For example, the white pillar in the image corresponds to the leftmost high spikes in the red, green, and blue waveforms of the parade scope (Figure 4.13). Since they’re nearly equal (actually, there’s a bit of a blue cast, but that makes sense since they’re outside in daylight), we can conclude that the highlights of the image are fairly neutral.

Figure 4.13

Figure 4.13 Even though the red waveform is generally strongest and the blue waveform is weakest, the close alignment of the tops and bottom of the waveforms lets us know that the highlights and shadows are fairly neutral.

Secondary Colors

Secondary colors are the combination of any two color channels at 100 percent, with the third at 0 percent:

  • Red + green = yellow
  • Green + blue = cyan
  • Blue + red = magenta

Because the primary and secondary colors are the easiest colors to mathematically create using the RGB additive color model, they are used to comprise the different bars of the standard color bars test pattern used to calibrate different video equipment (Figure 4.14).

Figure 4.14

Figure 4.14 Full-frame color bars used by the test pattern common for PAL video. Each bar of this test pattern corresponds to a color target on a standard vectorscope graticule.

As discussed later in “Using the Vectorscope,” each bar corresponds to a color target on the vectorscope graticule. These color targets provide a much-needed frame of reference, showing which traces of a vectorscope graph correspond to which colors.

Complementary Colors

There’s one more aspect of the additive color model that’s crucial to understanding how nearly every color adjustment we make works: the way that complementary colors neutralize one another.

Simply put, complementary colors are any two colors that sit directly opposite one another on the color wheel, as shown in Figure 4.15.

Figure 4.15

Figure 4.15 Two complementary colors sit directly opposite one another on the color wheel.

Whenever two perfectly complementary colors are combined, the result is complete desaturation. As the hues fall off to either angle of being complementary, this cancelling effect also falls off, until the hues are far enough apart for the colors to simply combine in another additive way (Figure 4.16).

Figure 4.16

Figure 4.16 Where the hues are perfectly complementary to one another, the colors are completely cancelled out. As the angle of hue falls off from being complementary, so does this desaturating effect.

To understand why this works, it’s useful to delve deeper into the mechanics of human vision. As discussed in Margaret Livingstone’s Vision and Art: The Biology of Seeing (Harry N. Abrams, 2008), the dominant theory for how bipolar and M retinal ganglion nerve cells encode color information for processing in the thalamus of the brain is the color-opponent model.

The cones described earlier connect in groups to bipolar cells that compare the cone inputs to one another. For example, in one type of bipolar cell, (L)ong-wavelength (red-sensitive) cone inputs inhibit the nerve, while (M)edium-wavelength (green-sensitive) and (S)hort-wavelength (blue-sensitive) cone inputs excite it (Figure 4.17). In other words, for that cell, each red input is a positive influence, and each green or blue input is a negative influence.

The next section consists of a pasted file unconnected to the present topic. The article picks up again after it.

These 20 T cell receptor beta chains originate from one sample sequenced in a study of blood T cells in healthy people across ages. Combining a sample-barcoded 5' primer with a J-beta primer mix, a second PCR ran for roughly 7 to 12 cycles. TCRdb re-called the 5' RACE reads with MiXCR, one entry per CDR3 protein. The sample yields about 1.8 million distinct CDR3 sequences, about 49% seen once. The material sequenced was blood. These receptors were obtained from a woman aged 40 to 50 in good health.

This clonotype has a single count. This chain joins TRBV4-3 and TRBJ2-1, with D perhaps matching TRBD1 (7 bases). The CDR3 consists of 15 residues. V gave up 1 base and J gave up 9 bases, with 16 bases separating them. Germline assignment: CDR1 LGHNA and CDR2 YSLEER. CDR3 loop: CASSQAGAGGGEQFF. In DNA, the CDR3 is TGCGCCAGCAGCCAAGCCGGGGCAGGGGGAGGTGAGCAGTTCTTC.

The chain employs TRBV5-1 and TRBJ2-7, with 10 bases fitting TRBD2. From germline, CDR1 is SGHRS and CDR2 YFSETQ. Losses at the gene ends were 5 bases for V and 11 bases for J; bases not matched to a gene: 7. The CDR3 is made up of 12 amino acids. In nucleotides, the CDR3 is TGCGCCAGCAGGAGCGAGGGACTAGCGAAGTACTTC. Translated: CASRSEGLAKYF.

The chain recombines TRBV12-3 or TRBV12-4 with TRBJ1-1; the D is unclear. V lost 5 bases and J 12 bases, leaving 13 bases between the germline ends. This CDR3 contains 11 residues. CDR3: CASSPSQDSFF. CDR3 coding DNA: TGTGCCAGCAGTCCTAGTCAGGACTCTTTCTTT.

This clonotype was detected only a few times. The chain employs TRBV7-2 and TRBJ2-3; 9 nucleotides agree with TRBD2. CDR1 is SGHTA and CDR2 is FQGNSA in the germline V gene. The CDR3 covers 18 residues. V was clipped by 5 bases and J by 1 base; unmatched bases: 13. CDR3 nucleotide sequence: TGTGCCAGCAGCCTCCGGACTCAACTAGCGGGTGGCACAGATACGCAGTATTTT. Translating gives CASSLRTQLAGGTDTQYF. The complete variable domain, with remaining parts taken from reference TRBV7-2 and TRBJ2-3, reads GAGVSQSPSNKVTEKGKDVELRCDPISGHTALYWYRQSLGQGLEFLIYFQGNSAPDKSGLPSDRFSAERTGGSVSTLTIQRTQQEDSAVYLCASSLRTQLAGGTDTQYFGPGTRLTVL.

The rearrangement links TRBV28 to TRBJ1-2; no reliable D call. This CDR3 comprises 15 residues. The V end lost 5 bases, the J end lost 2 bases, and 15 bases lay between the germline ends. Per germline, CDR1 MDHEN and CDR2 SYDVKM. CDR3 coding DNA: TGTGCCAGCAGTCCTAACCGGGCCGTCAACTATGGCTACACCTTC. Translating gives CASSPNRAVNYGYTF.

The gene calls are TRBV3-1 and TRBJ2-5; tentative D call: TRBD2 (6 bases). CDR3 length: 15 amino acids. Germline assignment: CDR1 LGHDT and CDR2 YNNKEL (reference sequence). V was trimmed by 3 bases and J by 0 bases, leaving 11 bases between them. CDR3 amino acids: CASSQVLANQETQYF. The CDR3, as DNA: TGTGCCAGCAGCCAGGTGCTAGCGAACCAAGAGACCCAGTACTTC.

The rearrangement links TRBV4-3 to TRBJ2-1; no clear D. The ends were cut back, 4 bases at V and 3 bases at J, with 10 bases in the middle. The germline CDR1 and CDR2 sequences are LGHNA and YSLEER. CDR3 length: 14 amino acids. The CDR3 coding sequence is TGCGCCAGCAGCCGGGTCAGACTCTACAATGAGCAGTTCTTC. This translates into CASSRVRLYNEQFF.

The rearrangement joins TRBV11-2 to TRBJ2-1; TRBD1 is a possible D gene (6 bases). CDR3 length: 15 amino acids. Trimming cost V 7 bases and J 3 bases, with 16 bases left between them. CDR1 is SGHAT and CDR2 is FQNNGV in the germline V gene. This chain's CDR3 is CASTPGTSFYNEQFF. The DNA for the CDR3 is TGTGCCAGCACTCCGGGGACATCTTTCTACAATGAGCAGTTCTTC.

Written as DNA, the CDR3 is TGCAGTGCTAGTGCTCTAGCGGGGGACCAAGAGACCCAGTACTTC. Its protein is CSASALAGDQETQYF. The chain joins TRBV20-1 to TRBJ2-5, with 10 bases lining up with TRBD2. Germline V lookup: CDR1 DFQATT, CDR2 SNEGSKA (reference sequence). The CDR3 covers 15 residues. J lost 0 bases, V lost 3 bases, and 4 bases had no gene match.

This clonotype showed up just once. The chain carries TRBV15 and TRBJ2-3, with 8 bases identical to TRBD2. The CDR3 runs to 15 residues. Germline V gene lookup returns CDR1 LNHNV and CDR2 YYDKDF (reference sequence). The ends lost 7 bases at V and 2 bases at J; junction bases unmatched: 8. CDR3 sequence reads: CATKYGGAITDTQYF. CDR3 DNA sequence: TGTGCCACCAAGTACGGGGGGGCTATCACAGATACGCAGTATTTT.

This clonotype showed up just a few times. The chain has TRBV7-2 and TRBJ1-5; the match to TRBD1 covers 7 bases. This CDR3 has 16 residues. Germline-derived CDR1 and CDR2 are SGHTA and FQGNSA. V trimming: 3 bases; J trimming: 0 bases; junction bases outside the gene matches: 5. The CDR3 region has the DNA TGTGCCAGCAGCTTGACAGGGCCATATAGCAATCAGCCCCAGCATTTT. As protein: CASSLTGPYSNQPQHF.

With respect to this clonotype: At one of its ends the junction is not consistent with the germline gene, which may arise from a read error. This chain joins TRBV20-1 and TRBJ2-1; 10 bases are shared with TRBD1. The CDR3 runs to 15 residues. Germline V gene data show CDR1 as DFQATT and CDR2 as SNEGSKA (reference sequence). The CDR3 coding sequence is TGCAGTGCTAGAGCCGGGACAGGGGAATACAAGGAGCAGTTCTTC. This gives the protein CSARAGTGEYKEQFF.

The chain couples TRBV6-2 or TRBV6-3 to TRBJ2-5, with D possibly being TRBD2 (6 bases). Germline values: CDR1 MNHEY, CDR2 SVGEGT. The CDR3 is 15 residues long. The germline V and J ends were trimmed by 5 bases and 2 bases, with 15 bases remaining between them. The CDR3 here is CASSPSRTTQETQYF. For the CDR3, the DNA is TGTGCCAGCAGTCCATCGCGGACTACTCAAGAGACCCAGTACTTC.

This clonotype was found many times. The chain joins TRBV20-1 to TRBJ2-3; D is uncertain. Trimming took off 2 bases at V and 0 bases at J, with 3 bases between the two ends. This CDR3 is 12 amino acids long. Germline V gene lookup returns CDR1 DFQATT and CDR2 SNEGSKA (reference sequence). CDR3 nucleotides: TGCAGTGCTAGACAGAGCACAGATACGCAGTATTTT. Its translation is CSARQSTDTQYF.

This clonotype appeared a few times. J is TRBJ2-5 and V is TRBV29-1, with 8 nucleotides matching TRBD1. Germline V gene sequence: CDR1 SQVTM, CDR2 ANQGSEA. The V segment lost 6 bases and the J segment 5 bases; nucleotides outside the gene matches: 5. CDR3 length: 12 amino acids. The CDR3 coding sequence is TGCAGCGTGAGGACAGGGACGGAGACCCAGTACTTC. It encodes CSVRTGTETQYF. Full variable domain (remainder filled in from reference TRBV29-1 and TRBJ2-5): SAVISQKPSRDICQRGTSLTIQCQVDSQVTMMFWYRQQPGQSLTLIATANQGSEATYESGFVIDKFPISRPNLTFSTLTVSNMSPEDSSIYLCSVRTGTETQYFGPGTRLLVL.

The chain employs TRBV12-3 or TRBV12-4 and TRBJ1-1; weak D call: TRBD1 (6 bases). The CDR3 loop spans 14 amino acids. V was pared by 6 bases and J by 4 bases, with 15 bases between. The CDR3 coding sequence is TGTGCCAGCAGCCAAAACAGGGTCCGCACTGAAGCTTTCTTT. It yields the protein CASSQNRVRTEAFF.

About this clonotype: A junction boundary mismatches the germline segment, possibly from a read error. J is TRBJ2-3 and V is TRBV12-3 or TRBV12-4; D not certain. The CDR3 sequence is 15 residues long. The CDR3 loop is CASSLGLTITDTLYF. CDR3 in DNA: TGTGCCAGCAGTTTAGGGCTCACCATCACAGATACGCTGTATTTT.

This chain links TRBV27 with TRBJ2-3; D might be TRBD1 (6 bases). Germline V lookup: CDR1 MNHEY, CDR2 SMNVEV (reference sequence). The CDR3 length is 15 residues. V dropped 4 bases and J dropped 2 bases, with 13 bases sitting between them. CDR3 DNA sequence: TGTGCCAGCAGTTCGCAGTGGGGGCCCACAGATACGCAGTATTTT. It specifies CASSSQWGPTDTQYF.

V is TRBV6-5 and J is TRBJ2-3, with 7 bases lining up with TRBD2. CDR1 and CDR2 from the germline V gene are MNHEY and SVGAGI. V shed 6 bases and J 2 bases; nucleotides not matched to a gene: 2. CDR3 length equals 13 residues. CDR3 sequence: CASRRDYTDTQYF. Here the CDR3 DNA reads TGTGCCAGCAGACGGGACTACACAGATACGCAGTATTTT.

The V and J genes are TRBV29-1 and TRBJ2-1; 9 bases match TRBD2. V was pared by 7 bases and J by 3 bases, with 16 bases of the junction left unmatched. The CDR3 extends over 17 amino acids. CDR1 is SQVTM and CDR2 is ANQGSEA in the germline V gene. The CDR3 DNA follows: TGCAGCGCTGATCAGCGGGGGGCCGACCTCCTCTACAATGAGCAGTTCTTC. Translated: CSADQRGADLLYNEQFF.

Figure 4.17

Figure 4.17 This is an approximation of opponent model cell organization. Groups of cone cells are organized so that multiple cell inputs influence the retinal ganglion cells, which encode cell stimulus for further processing by the brain. Some cells excite (+) the ganglion, while other cells inhibit (–) the ganglion. Thus, all color signals are based on a comparison of colors within the scene.

In Maureen C. Stone’s A Field Guide to Digital Color (A K Peters, 2003), the first level of encoding for this color-opponent model is described as conveying three signals corresponding to three different cone combinations:

  • Luminance = L-cones + M-cones + S-cones
  • Red – Green = L-cones – M-cones + S-cones
  • Yellow – Blue = L-cones + M-cones – S-cones

Color-opponent cells, in turn, connect to double-opponent cells, which further refine the comparative color encoding that’s used to pass information on to the thalamus, the vision-processing region of our brains.

Two important byproducts of double-opponency are the cancellation of complementary colors discussed previously and the effect of simultaneous color contrast, where gray patches are seen to assume the complementary hue of a dominant surround color (Figure 4.18).

Figure 4.18

Figure 4.18 The gray patches at the center of each colored square appear as if they’re tinted with the complementary color of each surrounding area of color. The patch inside the green square appears reddish, and the patch inside the red square appears greenish. This effect becomes more pronounced the longer you look at one or the other of the squares.

Perhaps the simplest way of summing up the opponent model of vision is that cone cells don’t output specific wavelength information—they simply indicate whether long-, medium-, or short-wavelength light is present, according to each cell’s sensitivities. It’s the comparison of multiple combinations of triggered and untriggered cone cells that our visual system and brain interpret as various colors in a scene.

In short, we evaluate the color of a subject relative to the other colors surrounding it. The benefit of this method of seeing is that it makes us capable of distinguishing the unique color of an object regardless of the color temperature of the dominant light source. An orange still looks orange whether we’re holding it outside in daylight or inside by the light of a 40-watt bulb, even though both light sources output dramatically different wavelengths of light that interact with the pigments of the orange’s skin.